Q&A: California homeowners have the right to remove turf amid drought
Question: My homeowner association board in our common interest development underestimates the severity of California’s drought, and it fines and penalizes owners who comply with the state’s water restrictions.
We ripped out our water-guzzling lawn and a huge pine tree that sucked up hundreds of gallons of water and installed artificial green grass. We were immediately fined. Because we refuse to pay, the board has summoned us to a hearing. What do we do?
Answer: A hearing for the purpose you describe is bogus. Your board may choose to ignore California’s current crisis, but it cannot ignore the law.
With the recent passage of Assembly Bill 349, the California legislature recognizes that the state has the lowest snowpack ever recorded and that we are in the fourth year of a historic, prolonged and potentially devastating drought.
Many Californians are installing artificial turf in their single-family homes. Homeowners in common interest developments must be afforded a similar opportunity within appropriate design, aesthetic and drainage standards defined by their association.
Associations in common interest developments are barred from fining residents who stop watering their lawns during drought emergencies. Property owners who pursue water conservation by installing artificial grass should be encouraged, not sued or fined. If an association’s decisions are motivated by aesthetics, it makes more sense to replace browning plants with more drought- and California-appropriate landscaping.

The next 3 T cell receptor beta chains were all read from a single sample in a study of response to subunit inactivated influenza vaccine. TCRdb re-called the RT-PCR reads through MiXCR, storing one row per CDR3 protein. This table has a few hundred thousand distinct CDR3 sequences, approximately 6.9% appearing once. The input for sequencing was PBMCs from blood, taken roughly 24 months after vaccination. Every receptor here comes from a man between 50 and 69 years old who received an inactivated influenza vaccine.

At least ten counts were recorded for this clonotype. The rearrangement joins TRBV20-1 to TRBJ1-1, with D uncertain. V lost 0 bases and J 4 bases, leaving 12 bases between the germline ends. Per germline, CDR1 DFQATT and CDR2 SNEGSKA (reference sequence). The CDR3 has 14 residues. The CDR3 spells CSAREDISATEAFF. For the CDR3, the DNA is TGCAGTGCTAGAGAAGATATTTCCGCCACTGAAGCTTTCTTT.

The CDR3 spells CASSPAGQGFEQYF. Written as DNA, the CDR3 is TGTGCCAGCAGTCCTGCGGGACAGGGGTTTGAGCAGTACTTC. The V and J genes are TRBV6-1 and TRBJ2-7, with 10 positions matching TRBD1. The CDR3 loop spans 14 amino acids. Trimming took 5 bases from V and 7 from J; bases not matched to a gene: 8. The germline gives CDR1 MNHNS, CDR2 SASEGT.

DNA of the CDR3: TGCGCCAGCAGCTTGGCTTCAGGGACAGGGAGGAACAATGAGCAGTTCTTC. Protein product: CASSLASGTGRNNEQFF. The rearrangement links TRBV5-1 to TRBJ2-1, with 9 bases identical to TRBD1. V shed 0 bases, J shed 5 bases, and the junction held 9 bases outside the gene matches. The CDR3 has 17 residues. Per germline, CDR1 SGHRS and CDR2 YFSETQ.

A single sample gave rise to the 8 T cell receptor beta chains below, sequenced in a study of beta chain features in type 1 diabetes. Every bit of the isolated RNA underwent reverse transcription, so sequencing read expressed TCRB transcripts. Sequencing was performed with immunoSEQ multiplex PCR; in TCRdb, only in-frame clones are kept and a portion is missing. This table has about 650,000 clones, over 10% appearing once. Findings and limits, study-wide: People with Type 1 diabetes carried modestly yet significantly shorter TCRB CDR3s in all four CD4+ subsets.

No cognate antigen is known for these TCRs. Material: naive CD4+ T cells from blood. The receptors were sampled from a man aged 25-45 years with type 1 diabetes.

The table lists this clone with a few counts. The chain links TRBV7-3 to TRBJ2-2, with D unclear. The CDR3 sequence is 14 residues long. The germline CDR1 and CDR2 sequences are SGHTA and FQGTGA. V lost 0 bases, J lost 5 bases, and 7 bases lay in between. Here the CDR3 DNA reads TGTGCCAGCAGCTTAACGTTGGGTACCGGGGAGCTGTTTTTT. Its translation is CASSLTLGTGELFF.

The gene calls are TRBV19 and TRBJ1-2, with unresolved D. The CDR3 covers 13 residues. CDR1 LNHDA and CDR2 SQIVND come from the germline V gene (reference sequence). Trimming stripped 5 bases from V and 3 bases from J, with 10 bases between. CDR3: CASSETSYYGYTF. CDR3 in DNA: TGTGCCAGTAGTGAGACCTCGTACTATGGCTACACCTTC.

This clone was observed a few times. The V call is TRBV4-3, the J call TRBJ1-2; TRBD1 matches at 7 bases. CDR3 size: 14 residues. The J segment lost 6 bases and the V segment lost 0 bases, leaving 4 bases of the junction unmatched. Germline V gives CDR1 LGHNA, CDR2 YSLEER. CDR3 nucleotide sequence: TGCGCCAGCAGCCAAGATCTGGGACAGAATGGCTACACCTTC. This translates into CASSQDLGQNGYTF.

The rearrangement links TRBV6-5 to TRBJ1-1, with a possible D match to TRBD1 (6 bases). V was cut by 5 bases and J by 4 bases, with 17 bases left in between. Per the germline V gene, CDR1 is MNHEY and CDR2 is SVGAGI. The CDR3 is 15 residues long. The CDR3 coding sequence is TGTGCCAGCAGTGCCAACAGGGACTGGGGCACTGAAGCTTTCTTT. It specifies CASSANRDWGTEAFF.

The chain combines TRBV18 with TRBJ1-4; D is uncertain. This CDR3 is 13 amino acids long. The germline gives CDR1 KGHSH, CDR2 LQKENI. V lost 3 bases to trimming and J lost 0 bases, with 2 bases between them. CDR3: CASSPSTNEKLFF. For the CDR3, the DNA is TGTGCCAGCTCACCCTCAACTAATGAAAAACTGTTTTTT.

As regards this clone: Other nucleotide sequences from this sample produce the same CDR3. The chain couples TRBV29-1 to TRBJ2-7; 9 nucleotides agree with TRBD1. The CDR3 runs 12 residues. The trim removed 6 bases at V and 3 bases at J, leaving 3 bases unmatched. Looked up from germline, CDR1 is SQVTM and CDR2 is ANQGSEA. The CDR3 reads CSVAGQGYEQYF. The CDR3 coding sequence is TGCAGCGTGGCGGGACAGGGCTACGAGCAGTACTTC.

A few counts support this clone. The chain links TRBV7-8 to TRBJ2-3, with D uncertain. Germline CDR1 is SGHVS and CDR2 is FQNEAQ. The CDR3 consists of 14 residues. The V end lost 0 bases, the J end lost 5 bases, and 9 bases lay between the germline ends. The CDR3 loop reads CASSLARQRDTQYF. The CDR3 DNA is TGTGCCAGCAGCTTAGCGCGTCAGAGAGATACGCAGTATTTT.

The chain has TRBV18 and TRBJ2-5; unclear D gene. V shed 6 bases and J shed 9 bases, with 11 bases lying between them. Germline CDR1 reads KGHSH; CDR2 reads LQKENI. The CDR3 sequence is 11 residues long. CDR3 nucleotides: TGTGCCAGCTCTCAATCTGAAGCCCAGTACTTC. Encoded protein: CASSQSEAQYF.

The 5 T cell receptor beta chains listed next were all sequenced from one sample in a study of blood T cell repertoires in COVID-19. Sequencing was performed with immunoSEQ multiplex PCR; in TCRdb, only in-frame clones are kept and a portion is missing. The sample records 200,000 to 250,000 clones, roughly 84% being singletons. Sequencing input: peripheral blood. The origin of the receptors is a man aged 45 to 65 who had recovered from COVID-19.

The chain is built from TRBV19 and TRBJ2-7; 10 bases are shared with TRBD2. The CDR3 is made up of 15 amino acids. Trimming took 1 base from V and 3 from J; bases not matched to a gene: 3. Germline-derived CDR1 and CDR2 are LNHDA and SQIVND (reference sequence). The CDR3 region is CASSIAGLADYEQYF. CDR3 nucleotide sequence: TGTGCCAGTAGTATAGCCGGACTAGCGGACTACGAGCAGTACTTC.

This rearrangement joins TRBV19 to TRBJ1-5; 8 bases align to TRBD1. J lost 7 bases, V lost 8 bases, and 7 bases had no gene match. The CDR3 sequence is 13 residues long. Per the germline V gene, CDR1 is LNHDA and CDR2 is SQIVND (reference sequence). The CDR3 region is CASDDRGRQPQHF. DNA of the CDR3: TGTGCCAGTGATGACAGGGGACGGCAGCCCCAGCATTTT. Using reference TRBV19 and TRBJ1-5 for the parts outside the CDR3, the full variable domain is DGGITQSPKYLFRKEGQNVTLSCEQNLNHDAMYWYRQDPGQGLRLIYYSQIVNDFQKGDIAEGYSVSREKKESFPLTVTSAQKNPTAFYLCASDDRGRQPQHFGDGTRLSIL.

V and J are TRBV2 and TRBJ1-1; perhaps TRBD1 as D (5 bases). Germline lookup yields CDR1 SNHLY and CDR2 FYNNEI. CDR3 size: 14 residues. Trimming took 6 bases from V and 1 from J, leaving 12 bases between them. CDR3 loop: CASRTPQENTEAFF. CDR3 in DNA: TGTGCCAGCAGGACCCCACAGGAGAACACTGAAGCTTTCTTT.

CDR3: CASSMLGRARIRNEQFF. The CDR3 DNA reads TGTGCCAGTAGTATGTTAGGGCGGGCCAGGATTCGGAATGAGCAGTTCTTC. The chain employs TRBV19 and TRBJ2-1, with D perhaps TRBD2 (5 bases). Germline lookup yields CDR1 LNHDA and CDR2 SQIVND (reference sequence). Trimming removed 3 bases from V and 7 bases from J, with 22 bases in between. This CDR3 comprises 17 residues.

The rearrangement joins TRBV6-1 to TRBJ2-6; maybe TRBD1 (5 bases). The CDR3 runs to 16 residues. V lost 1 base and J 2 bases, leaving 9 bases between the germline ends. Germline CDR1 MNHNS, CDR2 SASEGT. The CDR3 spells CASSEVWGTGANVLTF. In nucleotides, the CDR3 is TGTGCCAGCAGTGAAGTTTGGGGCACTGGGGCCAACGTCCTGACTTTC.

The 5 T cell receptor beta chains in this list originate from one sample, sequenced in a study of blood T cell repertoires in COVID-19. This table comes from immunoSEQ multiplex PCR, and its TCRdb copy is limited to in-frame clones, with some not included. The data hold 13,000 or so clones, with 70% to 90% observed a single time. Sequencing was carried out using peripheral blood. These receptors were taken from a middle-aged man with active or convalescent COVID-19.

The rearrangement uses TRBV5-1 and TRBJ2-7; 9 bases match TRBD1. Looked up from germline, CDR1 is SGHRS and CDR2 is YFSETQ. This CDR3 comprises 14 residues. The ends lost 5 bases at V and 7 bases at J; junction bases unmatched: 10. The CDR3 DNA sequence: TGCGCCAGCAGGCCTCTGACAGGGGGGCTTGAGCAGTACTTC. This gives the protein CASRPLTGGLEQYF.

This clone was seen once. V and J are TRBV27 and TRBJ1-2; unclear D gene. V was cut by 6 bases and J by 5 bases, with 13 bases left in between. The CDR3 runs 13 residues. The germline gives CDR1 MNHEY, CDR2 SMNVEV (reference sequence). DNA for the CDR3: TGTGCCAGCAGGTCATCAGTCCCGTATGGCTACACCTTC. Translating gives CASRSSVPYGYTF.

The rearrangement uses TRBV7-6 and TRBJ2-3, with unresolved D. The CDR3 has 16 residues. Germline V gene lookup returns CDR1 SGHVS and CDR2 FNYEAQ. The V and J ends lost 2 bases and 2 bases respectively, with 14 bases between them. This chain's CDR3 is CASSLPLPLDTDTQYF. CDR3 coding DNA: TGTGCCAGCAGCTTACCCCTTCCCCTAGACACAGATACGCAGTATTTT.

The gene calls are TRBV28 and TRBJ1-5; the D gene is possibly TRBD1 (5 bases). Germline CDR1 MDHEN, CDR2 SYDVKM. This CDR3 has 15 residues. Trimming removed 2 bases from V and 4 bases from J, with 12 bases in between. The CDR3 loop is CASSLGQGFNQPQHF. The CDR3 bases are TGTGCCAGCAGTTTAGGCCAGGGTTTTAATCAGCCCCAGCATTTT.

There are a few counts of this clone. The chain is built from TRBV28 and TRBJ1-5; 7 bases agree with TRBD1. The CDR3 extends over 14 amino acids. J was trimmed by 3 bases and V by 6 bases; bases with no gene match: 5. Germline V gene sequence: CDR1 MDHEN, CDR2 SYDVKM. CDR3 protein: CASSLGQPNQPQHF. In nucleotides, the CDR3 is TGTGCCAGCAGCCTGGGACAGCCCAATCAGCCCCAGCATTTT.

Civil Code section 4735, part of the Assembly bill, states that any provision of the governing documents, architectural, landscaping guidelines or policies shall be void and unenforceable if it essentially prohibits the use of low-water-using plants as a group or as a replacement of existing turf or if it prohibits the use of artificial turf or any other synthetic surface that resembles grass.
The Legislature has recognized the right of an association to regulate aesthetics. But the conservation of water, especially during a severe drought, takes precedence over that right.
The law is clear: A homeowners association shall not impose a fine or assessment against an owner for reducing or eliminating vegetation or lawns during any period for which either the governor or local government has declared a local or state emergency because of drought.
If your board members have been too preoccupied with their lush landscape to notice recent changes to the law, this hearing is your opportunity to educate them. If they will not listen to reason, show them the legislation.
The California Water Service maintains a database of helpful information and handouts. There is a call center to get clarification on regulations and report water wasters: (844) 726-8579.
If your board refuses to remove the illegal fines, you may be forced to pay under protest, then file a small claims action for reimbursement. If the fines continue, you may have to file a lawsuit seeking a court order that the penalties were imposed in violation of California law.
Zachary Levine, a partner at Wolk & Levine, a business and intellectual property law firm, co-wrote this column. Vanitzian is an arbitrator and mediator. Send questions to Donie Vanitzian, JD, P.O. Box 10490, Marina del Rey, CA 90295 or email@example.com.
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